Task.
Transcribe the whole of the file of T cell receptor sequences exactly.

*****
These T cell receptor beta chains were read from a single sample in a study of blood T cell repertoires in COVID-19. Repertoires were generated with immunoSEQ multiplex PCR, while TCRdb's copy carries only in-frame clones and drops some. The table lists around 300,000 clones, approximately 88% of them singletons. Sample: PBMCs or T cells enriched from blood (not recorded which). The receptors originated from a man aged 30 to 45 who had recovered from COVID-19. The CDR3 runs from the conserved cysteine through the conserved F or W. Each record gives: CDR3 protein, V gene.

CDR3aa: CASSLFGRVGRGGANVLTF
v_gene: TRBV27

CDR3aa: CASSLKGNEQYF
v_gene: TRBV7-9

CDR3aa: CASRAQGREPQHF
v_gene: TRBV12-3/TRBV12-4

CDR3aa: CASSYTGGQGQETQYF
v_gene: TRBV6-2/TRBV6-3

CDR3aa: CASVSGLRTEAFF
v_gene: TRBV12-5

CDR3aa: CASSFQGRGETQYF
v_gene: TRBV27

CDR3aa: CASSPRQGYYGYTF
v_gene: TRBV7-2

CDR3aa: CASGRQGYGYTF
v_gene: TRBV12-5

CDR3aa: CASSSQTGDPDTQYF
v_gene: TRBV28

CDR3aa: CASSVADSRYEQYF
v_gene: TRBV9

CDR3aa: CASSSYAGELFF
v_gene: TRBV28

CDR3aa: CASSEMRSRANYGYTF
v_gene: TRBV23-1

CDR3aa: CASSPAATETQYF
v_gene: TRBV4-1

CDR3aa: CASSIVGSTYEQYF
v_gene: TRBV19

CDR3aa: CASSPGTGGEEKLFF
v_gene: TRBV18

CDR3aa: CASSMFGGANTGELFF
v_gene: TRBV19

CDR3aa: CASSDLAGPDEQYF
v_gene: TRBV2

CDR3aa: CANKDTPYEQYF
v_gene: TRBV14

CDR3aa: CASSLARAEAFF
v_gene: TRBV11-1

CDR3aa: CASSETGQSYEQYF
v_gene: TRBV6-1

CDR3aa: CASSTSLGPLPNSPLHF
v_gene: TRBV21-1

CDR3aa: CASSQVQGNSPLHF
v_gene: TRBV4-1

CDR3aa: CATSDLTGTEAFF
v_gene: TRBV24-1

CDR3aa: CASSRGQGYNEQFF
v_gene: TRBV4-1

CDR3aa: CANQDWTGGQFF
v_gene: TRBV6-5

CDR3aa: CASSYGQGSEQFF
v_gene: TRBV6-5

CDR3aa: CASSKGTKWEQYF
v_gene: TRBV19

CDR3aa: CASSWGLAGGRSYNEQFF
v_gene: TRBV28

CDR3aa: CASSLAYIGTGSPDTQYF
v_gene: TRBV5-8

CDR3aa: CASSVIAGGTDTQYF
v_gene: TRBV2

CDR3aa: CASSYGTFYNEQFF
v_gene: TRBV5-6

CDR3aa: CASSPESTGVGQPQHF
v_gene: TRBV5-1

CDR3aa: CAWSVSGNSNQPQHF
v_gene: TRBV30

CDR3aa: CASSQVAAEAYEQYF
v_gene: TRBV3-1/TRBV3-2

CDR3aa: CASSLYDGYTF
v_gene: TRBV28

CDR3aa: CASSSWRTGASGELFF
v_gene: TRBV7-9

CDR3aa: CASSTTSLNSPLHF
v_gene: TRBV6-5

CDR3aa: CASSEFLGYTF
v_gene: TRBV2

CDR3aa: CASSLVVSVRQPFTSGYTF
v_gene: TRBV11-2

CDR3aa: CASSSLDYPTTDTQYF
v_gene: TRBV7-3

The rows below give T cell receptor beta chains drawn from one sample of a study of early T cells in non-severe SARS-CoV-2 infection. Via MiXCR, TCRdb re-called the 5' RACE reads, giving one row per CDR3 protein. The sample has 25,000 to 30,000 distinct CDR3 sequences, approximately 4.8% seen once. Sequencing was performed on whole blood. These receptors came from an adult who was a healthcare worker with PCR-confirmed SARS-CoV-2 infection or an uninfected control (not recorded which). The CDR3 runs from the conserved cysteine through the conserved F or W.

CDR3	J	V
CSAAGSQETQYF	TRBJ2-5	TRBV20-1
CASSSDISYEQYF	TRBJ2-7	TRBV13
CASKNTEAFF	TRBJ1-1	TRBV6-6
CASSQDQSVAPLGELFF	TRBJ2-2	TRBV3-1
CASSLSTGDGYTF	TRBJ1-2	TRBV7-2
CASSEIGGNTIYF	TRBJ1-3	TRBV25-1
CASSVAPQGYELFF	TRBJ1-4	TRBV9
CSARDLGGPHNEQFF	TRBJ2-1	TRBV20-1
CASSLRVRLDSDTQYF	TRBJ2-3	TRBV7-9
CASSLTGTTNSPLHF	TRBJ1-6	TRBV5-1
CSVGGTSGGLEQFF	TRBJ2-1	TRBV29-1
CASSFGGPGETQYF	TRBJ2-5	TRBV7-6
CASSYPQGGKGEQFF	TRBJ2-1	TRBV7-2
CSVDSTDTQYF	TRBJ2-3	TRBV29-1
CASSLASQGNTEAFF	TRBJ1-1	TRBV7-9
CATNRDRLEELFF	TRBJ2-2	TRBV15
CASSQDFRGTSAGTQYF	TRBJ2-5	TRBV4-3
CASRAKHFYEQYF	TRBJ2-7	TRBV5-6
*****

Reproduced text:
These T cell receptor beta chains were read from a single sample in a study of blood T cell repertoires in COVID-19. Repertoires were generated with immunoSEQ multiplex PCR, while TCRdb's copy carries only in-frame clones and drops some. The table lists around 300,000 clones, approximately 88% of them singletons. Sample: PBMCs or T cells enriched from blood (not recorded which). The receptors originated from a man aged 30 to 45 who had recovered from COVID-19. The CDR3 runs from the conserved cysteine through the conserved F or W. Each record gives: CDR3 protein, V gene.

CDR3aa: CASSLFGRVGRGGANVLTF
v_gene: TRBV27

CDR3aa: CASSLKGNEQYF
v_gene: TRBV7-9

CDR3aa: CASRAQGREPQHF
v_gene: TRBV12-3/TRBV12-4

CDR3aa: CASSYTGGQGQETQYF
v_gene: TRBV6-2/TRBV6-3

CDR3aa: CASVSGLRTEAFF
v_gene: TRBV12-5

CDR3aa: CASSFQGRGETQYF
v_gene: TRBV27

CDR3aa: CASSPRQGYYGYTF
v_gene: TRBV7-2

CDR3aa: CASGRQGYGYTF
v_gene: TRBV12-5

CDR3aa: CASSSQTGDPDTQYF
v_gene: TRBV28

CDR3aa: CASSVADSRYEQYF
v_gene: TRBV9

CDR3aa: CASSSYAGELFF
v_gene: TRBV28

CDR3aa: CASSEMRSRANYGYTF
v_gene: TRBV23-1

CDR3aa: CASSPAATETQYF
v_gene: TRBV4-1

CDR3aa: CASSIVGSTYEQYF
v_gene: TRBV19

CDR3aa: CASSPGTGGEEKLFF
v_gene: TRBV18

CDR3aa: CASSMFGGANTGELFF
v_gene: TRBV19

CDR3aa: CASSDLAGPDEQYF
v_gene: TRBV2

CDR3aa: CANKDTPYEQYF
v_gene: TRBV14

CDR3aa: CASSLARAEAFF
v_gene: TRBV11-1

CDR3aa: CASSETGQSYEQYF
v_gene: TRBV6-1

CDR3aa: CASSTSLGPLPNSPLHF
v_gene: TRBV21-1

CDR3aa: CASSQVQGNSPLHF
v_gene: TRBV4-1

CDR3aa: CATSDLTGTEAFF
v_gene: TRBV24-1

CDR3aa: CASSRGQGYNEQFF
v_gene: TRBV4-1

CDR3aa: CANQDWTGGQFF
v_gene: TRBV6-5

CDR3aa: CASSYGQGSEQFF
v_gene: TRBV6-5

CDR3aa: CASSKGTKWEQYF
v_gene: TRBV19

CDR3aa: CASSWGLAGGRSYNEQFF
v_gene: TRBV28

CDR3aa: CASSLAYIGTGSPDTQYF
v_gene: TRBV5-8

CDR3aa: CASSVIAGGTDTQYF
v_gene: TRBV2

CDR3aa: CASSYGTFYNEQFF
v_gene: TRBV5-6

CDR3aa: CASSPESTGVGQPQHF
v_gene: TRBV5-1

CDR3aa: CAWSVSGNSNQPQHF
v_gene: TRBV30

CDR3aa: CASSQVAAEAYEQYF
v_gene: TRBV3-1/TRBV3-2

CDR3aa: CASSLYDGYTF
v_gene: TRBV28

CDR3aa: CASSSWRTGASGELFF
v_gene: TRBV7-9

CDR3aa: CASSTTSLNSPLHF
v_gene: TRBV6-5

CDR3aa: CASSEFLGYTF
v_gene: TRBV2

CDR3aa: CASSLVVSVRQPFTSGYTF
v_gene: TRBV11-2

CDR3aa: CASSSLDYPTTDTQYF
v_gene: TRBV7-3

The rows below give T cell receptor beta chains drawn from one sample of a study of early T cells in non-severe SARS-CoV-2 infection. Via MiXCR, TCRdb re-called the 5' RACE reads, giving one row per CDR3 protein. The sample has 25,000 to 30,000 distinct CDR3 sequences, approximately 4.8% seen once. Sequencing was performed on whole blood. These receptors came from an adult who was a healthcare worker with PCR-confirmed SARS-CoV-2 infection or an uninfected control (not recorded which). The CDR3 runs from the conserved cysteine through the conserved F or W.

CDR3	J	V
CSAAGSQETQYF	TRBJ2-5	TRBV20-1
CASSSDISYEQYF	TRBJ2-7	TRBV13
CASKNTEAFF	TRBJ1-1	TRBV6-6
CASSQDQSVAPLGELFF	TRBJ2-2	TRBV3-1
CASSLSTGDGYTF	TRBJ1-2	TRBV7-2
CASSEIGGNTIYF	TRBJ1-3	TRBV25-1
CASSVAPQGYELFF	TRBJ1-4	TRBV9
CSARDLGGPHNEQFF	TRBJ2-1	TRBV20-1
CASSLRVRLDSDTQYF	TRBJ2-3	TRBV7-9
CASSLTGTTNSPLHF	TRBJ1-6	TRBV5-1
CSVGGTSGGLEQFF	TRBJ2-1	TRBV29-1
CASSFGGPGETQYF	TRBJ2-5	TRBV7-6
CASSYPQGGKGEQFF	TRBJ2-1	TRBV7-2
CSVDSTDTQYF	TRBJ2-3	TRBV29-1
CASSLASQGNTEAFF	TRBJ1-1	TRBV7-9
CATNRDRLEELFF	TRBJ2-2	TRBV15
CASSQDFRGTSAGTQYF	TRBJ2-5	TRBV4-3
CASRAKHFYEQYF	TRBJ2-7	TRBV5-6